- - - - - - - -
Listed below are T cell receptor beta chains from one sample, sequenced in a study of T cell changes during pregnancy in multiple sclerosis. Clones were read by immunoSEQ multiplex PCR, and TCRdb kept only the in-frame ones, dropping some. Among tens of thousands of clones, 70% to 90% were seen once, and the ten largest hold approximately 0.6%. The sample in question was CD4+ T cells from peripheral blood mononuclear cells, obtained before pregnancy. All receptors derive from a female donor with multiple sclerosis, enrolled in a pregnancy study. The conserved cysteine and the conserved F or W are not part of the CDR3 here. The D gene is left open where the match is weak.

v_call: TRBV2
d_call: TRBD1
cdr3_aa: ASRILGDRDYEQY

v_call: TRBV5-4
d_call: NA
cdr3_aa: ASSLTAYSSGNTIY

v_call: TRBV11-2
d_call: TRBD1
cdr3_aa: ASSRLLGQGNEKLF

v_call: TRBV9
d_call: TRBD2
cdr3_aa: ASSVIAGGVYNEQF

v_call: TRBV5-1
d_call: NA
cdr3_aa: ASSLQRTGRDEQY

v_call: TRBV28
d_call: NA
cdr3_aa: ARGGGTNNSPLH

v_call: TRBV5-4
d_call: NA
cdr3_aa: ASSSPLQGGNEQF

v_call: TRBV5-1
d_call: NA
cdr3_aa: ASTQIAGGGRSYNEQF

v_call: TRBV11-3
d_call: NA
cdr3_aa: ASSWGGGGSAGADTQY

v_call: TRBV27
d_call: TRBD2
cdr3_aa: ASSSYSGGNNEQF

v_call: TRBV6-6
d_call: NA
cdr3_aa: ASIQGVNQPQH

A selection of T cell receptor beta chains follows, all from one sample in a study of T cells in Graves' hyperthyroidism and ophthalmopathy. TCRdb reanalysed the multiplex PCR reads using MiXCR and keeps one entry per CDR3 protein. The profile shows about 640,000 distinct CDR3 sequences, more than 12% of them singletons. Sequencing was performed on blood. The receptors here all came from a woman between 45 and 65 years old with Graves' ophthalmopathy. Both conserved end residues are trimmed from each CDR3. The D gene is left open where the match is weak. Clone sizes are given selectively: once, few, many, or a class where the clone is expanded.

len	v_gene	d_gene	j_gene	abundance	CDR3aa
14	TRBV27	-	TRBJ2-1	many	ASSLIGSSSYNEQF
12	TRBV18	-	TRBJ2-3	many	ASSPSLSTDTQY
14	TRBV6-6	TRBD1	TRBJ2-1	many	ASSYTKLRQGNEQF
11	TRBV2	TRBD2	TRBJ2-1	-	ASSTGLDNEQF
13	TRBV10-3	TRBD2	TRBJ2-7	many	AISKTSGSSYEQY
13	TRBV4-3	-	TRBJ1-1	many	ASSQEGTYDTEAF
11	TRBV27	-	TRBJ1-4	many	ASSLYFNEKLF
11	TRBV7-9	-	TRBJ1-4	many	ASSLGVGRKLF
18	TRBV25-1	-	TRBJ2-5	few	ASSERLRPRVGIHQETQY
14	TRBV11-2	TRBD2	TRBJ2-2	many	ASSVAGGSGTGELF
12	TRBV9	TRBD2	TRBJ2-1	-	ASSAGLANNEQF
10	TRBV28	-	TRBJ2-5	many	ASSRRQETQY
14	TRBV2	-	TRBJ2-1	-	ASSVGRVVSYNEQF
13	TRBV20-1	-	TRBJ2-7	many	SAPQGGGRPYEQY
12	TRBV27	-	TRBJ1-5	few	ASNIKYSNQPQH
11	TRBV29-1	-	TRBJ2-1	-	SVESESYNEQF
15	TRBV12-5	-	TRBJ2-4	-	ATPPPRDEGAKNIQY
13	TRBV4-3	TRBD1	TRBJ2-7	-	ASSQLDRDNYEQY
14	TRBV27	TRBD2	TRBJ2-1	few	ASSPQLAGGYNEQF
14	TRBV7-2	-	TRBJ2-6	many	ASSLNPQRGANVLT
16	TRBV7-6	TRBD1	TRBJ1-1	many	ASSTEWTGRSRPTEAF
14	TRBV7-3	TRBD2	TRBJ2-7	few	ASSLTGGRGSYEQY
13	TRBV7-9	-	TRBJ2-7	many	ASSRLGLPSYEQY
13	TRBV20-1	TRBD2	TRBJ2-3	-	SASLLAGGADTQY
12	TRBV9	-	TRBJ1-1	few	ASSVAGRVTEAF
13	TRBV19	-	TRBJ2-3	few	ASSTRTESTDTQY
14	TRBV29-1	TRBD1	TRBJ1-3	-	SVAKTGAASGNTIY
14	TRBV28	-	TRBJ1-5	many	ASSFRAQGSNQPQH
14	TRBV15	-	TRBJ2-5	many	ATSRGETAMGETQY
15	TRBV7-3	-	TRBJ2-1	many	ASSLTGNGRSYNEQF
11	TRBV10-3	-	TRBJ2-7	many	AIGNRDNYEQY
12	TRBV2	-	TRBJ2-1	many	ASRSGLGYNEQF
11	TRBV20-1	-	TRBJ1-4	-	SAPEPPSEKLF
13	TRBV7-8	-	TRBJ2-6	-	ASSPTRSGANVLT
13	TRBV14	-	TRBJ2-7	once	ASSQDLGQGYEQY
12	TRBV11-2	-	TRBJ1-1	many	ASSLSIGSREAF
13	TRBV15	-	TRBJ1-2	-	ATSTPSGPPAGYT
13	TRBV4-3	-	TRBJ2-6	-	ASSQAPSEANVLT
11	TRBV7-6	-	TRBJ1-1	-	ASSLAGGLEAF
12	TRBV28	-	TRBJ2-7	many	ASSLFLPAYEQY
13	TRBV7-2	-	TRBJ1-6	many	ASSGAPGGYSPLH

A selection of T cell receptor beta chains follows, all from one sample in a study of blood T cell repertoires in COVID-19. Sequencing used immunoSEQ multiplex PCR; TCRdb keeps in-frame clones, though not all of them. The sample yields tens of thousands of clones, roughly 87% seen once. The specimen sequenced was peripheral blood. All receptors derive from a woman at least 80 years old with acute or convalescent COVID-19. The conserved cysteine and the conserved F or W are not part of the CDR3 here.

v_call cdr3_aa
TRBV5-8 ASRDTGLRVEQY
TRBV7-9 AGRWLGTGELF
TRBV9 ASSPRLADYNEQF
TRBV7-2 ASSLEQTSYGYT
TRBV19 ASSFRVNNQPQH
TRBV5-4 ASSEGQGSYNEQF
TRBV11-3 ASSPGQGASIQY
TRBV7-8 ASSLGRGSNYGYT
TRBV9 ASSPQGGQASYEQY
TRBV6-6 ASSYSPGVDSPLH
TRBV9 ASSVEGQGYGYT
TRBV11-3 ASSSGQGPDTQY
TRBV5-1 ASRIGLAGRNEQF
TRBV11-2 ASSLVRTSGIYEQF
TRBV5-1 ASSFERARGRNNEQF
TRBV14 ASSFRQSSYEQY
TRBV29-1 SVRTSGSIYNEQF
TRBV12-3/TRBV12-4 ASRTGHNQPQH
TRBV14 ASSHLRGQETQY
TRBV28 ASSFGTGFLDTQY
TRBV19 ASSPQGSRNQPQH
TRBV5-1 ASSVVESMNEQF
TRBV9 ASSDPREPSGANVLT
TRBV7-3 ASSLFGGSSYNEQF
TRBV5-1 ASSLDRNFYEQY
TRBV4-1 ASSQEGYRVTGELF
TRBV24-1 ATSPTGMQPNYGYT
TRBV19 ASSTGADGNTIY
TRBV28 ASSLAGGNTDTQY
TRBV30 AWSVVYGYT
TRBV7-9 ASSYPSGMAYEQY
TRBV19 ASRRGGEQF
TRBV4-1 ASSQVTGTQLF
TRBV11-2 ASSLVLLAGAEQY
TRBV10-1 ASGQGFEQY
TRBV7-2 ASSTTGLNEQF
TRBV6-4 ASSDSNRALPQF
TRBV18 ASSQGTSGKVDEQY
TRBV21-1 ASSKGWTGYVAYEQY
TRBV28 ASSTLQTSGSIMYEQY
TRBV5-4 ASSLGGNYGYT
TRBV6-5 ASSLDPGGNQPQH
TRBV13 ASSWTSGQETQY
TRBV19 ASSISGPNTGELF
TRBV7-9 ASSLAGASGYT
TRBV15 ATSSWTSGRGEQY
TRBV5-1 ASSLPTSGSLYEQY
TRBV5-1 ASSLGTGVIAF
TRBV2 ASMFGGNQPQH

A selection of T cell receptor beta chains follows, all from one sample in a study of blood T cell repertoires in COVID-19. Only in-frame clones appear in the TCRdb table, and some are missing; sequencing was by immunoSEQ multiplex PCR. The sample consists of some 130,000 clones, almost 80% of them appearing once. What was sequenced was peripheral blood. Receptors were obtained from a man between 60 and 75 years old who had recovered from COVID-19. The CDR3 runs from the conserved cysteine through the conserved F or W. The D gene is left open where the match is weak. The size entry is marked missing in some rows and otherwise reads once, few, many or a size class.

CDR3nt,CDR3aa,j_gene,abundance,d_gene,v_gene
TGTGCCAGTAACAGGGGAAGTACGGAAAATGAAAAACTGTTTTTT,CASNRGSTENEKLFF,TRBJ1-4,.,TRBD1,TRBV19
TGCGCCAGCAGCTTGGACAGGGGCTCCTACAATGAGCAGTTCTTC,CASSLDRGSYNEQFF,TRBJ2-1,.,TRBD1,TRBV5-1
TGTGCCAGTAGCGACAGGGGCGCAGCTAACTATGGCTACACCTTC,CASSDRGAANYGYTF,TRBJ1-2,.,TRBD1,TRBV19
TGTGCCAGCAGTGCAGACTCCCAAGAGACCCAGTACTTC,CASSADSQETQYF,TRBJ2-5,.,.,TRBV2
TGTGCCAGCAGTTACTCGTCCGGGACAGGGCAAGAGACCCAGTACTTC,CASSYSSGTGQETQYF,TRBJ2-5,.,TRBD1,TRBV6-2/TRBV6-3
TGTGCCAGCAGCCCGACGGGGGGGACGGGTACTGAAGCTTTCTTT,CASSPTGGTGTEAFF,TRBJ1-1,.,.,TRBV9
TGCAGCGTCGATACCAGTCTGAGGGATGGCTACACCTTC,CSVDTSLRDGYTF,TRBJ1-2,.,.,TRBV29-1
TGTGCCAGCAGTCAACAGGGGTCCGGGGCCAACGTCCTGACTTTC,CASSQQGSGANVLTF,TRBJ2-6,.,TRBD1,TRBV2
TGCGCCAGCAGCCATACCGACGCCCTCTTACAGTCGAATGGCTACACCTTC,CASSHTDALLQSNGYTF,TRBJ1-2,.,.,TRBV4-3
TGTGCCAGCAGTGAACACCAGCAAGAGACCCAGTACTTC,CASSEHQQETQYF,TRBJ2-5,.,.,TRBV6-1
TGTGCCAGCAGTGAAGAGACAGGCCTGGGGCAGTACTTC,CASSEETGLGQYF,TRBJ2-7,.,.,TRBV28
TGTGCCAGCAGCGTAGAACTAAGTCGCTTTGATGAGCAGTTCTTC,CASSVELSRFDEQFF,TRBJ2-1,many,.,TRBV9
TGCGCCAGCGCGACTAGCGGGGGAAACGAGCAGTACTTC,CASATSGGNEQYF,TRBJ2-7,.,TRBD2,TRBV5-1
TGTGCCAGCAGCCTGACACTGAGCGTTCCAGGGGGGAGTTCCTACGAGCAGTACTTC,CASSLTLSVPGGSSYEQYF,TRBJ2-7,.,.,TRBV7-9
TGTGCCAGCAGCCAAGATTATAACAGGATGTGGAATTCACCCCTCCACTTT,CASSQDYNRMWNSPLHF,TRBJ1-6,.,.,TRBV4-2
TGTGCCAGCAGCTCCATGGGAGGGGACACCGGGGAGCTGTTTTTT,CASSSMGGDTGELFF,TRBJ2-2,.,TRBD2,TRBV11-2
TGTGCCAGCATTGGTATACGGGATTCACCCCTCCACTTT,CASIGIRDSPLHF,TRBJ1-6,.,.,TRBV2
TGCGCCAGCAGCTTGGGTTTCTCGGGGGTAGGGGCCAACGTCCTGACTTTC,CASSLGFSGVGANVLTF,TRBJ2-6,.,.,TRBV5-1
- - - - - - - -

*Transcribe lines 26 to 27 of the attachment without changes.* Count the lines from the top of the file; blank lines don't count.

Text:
v_call: TRBV11-3
d_call: NA